author = {J. H. Smith}


author = {Smith, J. H.}

If you don’t leave a space between the initials, Bibtex will interpret the initials as a name and drop the second initial. For example, author = {JH Smith} will for many style files be typeset as “J. Smith” [2]. I also recommend to always add periods after initials, even if some styles don’t typeset periods in the final bibliography. In general, Bibtex style files are better at removing periods when they aren’t needed than at adding them when necessary.

Mangled author lists

In Bibtex’s author field, author names are separated by the key word and. It is a common mistake to use a comma instead. Bibtex will then think that all the names separated by commas are actually part of one long name, and will produce a mangled author list. Usually, what it will do is turn the entire author list into middle initials for one author, so that you end up with something like “Smith, D. M. B. K. F. L. E. O. S.” Fortunately, it will produce a warning as it does so (“Too many commas in name…”). Unfortunately, many Bibtex users ignore these warnings.

Ignoring warnings comes particularly easy when you use an integrated latex environment that compiles the text as you type. An example would be the online editor However, all Latex editors do display errors and warnings when you look for them, so make it a habit to do so.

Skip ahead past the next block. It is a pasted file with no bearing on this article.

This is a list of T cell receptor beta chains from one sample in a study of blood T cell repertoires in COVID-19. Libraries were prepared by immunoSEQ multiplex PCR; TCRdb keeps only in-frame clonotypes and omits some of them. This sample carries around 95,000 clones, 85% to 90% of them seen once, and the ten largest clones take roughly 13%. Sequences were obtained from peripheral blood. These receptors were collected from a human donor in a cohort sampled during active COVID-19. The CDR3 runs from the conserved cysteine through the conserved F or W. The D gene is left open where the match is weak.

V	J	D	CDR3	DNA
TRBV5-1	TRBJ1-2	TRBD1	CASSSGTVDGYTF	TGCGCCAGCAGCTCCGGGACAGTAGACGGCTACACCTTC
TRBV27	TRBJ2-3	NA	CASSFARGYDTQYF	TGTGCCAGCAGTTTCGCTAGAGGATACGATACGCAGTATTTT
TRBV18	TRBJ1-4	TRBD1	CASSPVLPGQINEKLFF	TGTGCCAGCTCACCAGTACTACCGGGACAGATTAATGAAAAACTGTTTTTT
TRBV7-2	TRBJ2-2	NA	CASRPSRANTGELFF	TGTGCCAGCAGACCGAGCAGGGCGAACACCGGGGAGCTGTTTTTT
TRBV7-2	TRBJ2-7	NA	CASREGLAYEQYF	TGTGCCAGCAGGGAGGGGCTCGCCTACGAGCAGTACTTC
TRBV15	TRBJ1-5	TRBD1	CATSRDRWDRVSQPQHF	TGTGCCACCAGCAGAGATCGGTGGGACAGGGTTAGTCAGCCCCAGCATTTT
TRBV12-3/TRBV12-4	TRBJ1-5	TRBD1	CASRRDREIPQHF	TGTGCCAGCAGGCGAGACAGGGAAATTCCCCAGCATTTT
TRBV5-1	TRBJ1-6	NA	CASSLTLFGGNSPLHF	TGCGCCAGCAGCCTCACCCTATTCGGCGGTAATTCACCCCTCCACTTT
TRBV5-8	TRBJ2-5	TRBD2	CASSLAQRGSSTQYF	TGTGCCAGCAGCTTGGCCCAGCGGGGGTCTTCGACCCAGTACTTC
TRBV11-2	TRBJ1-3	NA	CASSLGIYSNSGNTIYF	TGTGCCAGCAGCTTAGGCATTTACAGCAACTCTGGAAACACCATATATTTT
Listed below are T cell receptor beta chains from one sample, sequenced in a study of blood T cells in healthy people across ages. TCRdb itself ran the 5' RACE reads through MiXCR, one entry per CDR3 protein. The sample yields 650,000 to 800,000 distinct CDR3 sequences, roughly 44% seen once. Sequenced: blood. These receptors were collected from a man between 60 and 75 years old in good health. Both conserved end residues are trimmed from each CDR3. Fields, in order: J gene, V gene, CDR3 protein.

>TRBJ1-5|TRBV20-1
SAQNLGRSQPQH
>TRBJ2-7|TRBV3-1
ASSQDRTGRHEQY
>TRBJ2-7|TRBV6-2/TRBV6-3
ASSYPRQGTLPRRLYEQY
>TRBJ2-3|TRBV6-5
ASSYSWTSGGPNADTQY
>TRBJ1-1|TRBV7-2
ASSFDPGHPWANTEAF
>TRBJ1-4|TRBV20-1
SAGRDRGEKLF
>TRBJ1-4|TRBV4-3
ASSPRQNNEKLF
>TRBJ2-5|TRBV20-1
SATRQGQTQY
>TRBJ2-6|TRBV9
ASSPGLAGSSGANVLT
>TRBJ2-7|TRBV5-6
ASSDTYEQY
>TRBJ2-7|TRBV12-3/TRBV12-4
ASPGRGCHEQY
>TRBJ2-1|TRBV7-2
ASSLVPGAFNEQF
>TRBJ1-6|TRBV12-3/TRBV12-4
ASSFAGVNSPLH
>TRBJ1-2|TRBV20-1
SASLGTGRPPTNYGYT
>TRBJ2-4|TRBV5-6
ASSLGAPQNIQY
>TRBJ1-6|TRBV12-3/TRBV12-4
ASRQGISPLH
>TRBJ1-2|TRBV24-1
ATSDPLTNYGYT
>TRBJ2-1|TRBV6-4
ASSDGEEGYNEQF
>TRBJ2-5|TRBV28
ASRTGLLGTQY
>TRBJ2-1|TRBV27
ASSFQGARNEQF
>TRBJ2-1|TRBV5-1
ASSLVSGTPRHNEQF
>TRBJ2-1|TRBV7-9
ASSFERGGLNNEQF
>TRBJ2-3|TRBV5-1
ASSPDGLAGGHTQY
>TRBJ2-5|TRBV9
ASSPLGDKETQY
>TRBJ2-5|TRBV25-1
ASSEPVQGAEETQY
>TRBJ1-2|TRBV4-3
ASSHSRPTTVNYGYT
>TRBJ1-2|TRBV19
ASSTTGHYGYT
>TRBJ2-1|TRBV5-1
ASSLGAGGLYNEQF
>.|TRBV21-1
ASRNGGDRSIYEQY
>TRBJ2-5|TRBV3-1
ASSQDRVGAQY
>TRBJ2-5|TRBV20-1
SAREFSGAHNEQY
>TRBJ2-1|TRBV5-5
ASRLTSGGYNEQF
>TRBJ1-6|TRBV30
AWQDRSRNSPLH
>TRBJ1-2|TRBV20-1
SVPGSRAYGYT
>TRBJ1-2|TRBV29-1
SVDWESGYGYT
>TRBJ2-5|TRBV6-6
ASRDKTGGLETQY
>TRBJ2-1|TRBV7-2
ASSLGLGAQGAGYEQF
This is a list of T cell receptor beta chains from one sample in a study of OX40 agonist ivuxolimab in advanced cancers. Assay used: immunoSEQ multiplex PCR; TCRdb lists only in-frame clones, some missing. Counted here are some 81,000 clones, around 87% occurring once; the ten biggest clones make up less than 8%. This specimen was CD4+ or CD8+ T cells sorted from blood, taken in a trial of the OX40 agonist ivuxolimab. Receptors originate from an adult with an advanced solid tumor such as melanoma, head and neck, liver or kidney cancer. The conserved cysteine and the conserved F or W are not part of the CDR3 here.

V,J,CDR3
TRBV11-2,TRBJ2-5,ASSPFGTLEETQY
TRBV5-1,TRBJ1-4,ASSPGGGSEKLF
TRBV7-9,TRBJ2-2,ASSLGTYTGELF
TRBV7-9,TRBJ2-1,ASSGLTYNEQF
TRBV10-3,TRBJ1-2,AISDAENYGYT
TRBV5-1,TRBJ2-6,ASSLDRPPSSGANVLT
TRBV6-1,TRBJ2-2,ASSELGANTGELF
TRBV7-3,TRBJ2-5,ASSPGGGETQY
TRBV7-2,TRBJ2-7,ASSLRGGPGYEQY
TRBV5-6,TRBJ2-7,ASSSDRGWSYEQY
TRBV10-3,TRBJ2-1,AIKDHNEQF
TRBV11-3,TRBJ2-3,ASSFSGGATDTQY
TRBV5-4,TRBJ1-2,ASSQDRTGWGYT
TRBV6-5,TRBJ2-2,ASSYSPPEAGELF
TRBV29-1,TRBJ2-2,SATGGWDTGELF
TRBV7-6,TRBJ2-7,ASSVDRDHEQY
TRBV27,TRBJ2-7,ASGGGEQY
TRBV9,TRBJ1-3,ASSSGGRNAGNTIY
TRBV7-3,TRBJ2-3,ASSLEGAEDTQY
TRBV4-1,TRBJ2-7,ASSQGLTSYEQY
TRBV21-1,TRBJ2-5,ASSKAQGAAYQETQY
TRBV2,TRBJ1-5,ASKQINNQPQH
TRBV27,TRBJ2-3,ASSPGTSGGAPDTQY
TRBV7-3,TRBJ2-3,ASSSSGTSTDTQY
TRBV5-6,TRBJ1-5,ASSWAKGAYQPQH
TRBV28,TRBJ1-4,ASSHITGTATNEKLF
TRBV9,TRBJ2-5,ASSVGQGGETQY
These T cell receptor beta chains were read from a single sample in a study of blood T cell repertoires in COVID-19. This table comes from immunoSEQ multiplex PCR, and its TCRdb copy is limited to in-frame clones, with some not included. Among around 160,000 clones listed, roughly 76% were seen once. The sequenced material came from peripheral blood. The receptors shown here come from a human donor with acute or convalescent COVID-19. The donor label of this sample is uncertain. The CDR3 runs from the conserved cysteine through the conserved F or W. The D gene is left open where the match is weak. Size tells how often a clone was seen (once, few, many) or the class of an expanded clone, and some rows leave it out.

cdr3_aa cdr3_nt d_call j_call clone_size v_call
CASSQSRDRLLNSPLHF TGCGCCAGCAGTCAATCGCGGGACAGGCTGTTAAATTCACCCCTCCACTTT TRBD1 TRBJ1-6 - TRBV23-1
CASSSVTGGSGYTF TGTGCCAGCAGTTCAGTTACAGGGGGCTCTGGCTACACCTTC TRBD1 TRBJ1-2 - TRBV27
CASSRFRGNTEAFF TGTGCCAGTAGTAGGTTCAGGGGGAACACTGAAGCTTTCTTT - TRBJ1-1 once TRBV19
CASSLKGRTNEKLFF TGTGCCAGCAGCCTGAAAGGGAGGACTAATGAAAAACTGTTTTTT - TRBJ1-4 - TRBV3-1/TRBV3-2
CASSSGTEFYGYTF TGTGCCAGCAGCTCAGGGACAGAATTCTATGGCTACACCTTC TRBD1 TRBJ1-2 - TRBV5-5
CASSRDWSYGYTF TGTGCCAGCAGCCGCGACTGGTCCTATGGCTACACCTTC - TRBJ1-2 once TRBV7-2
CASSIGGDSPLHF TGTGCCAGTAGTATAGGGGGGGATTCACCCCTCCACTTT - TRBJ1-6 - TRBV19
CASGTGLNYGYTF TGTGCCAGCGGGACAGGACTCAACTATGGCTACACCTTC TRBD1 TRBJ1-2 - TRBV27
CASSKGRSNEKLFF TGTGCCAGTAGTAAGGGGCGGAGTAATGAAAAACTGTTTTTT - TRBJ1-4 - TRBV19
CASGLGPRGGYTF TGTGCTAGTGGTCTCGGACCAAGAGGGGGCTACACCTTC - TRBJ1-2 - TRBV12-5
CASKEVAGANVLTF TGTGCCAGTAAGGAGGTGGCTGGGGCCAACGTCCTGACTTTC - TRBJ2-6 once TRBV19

Inconsistent journal names

Bibtex will not abbreviate journal names for you. So you have to do this yourself, and do so consistently. I recommend to always add periods after abbreviated parts of journal names, even if the style you’re currently using doesn’t require periods there (i.e., write journal = {Mol. Biol. Evol.}, not journal = {Mol Biol Evol}). At some point you’ll use the Bibtex entry with a different style file that needs periods, and things will go wrong. Again, Bibtex is better at removing periods than it is at adding them.

Some people define Bibtex string variables for journal names to keep them consistent. This is a reasonable practice, but I personally don’t use it. If you want to learn how this works, read the Tame the BeaST document, page 21.

Superfluous issue numbers, publication months, or other elements

Very few journals typeset issue numbers or publication months in their bibliographies. Yet reference managers like to populate the number or month fields that Bibtex provides. This leads to ugly and non-standard reference entries. Moreover, it’s rare that every entry in a Bibtex file has a completed number field, with the result that some entries in the final bibliography will have numbers listed and others won’t. Therefore, as a matter of principle, I always delete all number and month fields in every Bibtex entry. I also delete all other fields that I don’t explicitly want to show up in the typeset reference.

Choosing good Bibtex reference keys